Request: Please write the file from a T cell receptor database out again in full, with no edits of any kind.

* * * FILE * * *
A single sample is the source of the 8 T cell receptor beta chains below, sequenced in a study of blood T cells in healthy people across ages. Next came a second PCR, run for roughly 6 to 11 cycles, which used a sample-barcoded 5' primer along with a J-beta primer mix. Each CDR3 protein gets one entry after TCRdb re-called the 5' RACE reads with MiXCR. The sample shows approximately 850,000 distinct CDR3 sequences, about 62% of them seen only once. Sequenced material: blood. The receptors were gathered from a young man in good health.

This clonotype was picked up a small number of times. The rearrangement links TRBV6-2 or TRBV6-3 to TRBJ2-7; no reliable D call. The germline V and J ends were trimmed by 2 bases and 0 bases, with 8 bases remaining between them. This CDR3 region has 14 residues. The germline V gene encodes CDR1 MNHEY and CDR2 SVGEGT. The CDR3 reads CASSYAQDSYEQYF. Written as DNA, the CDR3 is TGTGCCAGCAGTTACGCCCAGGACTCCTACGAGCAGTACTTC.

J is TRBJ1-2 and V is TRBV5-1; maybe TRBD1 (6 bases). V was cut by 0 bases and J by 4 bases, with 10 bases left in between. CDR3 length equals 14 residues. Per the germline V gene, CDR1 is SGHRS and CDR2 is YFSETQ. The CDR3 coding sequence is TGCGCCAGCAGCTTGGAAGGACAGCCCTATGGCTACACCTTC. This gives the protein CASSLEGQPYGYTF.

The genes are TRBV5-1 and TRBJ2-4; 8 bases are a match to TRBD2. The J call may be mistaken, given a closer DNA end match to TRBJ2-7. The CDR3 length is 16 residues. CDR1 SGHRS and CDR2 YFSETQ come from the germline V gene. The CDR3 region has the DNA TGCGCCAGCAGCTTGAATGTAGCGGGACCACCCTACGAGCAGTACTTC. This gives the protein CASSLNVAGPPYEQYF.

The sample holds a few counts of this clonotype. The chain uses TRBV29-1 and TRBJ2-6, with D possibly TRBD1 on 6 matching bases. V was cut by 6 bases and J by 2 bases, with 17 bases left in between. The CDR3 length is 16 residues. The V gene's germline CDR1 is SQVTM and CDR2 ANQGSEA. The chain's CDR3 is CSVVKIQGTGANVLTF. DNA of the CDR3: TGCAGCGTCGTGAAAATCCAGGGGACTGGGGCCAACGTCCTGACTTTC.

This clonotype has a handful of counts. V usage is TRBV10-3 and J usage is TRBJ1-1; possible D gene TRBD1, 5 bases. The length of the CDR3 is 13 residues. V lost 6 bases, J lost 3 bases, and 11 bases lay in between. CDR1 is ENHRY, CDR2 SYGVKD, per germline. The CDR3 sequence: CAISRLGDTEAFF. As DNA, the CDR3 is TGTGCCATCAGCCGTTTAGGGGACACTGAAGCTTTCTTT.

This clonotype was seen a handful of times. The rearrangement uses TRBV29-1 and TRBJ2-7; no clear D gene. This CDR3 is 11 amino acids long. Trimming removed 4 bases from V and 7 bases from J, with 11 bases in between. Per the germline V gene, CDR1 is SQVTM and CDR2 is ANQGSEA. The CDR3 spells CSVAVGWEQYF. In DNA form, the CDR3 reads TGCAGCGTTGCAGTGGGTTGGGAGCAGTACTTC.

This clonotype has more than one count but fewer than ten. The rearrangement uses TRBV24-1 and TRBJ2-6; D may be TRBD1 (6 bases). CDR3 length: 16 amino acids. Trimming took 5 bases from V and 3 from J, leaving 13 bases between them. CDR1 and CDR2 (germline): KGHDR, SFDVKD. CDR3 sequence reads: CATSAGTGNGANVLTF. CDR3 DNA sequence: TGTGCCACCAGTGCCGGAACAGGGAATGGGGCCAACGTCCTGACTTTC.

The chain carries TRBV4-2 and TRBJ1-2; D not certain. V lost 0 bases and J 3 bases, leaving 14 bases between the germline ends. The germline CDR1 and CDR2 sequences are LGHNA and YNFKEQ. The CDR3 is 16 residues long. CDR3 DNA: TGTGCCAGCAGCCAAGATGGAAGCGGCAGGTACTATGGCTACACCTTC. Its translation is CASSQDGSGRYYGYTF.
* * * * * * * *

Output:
A single sample is the source of the 8 T cell receptor beta chains below, sequenced in a study of blood T cells in healthy people across ages. Next came a second PCR, run for roughly 6 to 11 cycles, which used a sample-barcoded 5' primer along with a J-beta primer mix. Each CDR3 protein gets one entry after TCRdb re-called the 5' RACE reads with MiXCR. The sample shows approximately 850,000 distinct CDR3 sequences, about 62% of them seen only once. Sequenced material: blood. The receptors were gathered from a young man in good health.

This clonotype was picked up a small number of times. The rearrangement links TRBV6-2 or TRBV6-3 to TRBJ2-7; no reliable D call. The germline V and J ends were trimmed by 2 bases and 0 bases, with 8 bases remaining between them. This CDR3 region has 14 residues. The germline V gene encodes CDR1 MNHEY and CDR2 SVGEGT. The CDR3 reads CASSYAQDSYEQYF. Written as DNA, the CDR3 is TGTGCCAGCAGTTACGCCCAGGACTCCTACGAGCAGTACTTC.

J is TRBJ1-2 and V is TRBV5-1; maybe TRBD1 (6 bases). V was cut by 0 bases and J by 4 bases, with 10 bases left in between. CDR3 length equals 14 residues. Per the germline V gene, CDR1 is SGHRS and CDR2 is YFSETQ. The CDR3 coding sequence is TGCGCCAGCAGCTTGGAAGGACAGCCCTATGGCTACACCTTC. This gives the protein CASSLEGQPYGYTF.

The genes are TRBV5-1 and TRBJ2-4; 8 bases are a match to TRBD2. The J call may be mistaken, given a closer DNA end match to TRBJ2-7. The CDR3 length is 16 residues. CDR1 SGHRS and CDR2 YFSETQ come from the germline V gene. The CDR3 region has the DNA TGCGCCAGCAGCTTGAATGTAGCGGGACCACCCTACGAGCAGTACTTC. This gives the protein CASSLNVAGPPYEQYF.

The sample holds a few counts of this clonotype. The chain uses TRBV29-1 and TRBJ2-6, with D possibly TRBD1 on 6 matching bases. V was cut by 6 bases and J by 2 bases, with 17 bases left in between. The CDR3 length is 16 residues. The V gene's germline CDR1 is SQVTM and CDR2 ANQGSEA. The chain's CDR3 is CSVVKIQGTGANVLTF. DNA of the CDR3: TGCAGCGTCGTGAAAATCCAGGGGACTGGGGCCAACGTCCTGACTTTC.

This clonotype has a handful of counts. V usage is TRBV10-3 and J usage is TRBJ1-1; possible D gene TRBD1, 5 bases. The length of the CDR3 is 13 residues. V lost 6 bases, J lost 3 bases, and 11 bases lay in between. CDR1 is ENHRY, CDR2 SYGVKD, per germline. The CDR3 sequence: CAISRLGDTEAFF. As DNA, the CDR3 is TGTGCCATCAGCCGTTTAGGGGACACTGAAGCTTTCTTT.

This clonotype was seen a handful of times. The rearrangement uses TRBV29-1 and TRBJ2-7; no clear D gene. This CDR3 is 11 amino acids long. Trimming removed 4 bases from V and 7 bases from J, with 11 bases in between. Per the germline V gene, CDR1 is SQVTM and CDR2 is ANQGSEA. The CDR3 spells CSVAVGWEQYF. In DNA form, the CDR3 reads TGCAGCGTTGCAGTGGGTTGGGAGCAGTACTTC.

This clonotype has more than one count but fewer than ten. The rearrangement uses TRBV24-1 and TRBJ2-6; D may be TRBD1 (6 bases). CDR3 length: 16 amino acids. Trimming took 5 bases from V and 3 from J, leaving 13 bases between them. CDR1 and CDR2 (germline): KGHDR, SFDVKD. CDR3 sequence reads: CATSAGTGNGANVLTF. CDR3 DNA sequence: TGTGCCACCAGTGCCGGAACAGGGAATGGGGCCAACGTCCTGACTTTC.

The chain carries TRBV4-2 and TRBJ1-2; D not certain. V lost 0 bases and J 3 bases, leaving 14 bases between the germline ends. The germline CDR1 and CDR2 sequences are LGHNA and YNFKEQ. The CDR3 is 16 residues long. CDR3 DNA: TGTGCCAGCAGCCAAGATGGAAGCGGCAGGTACTATGGCTACACCTTC. Its translation is CASSQDGSGRYYGYTF.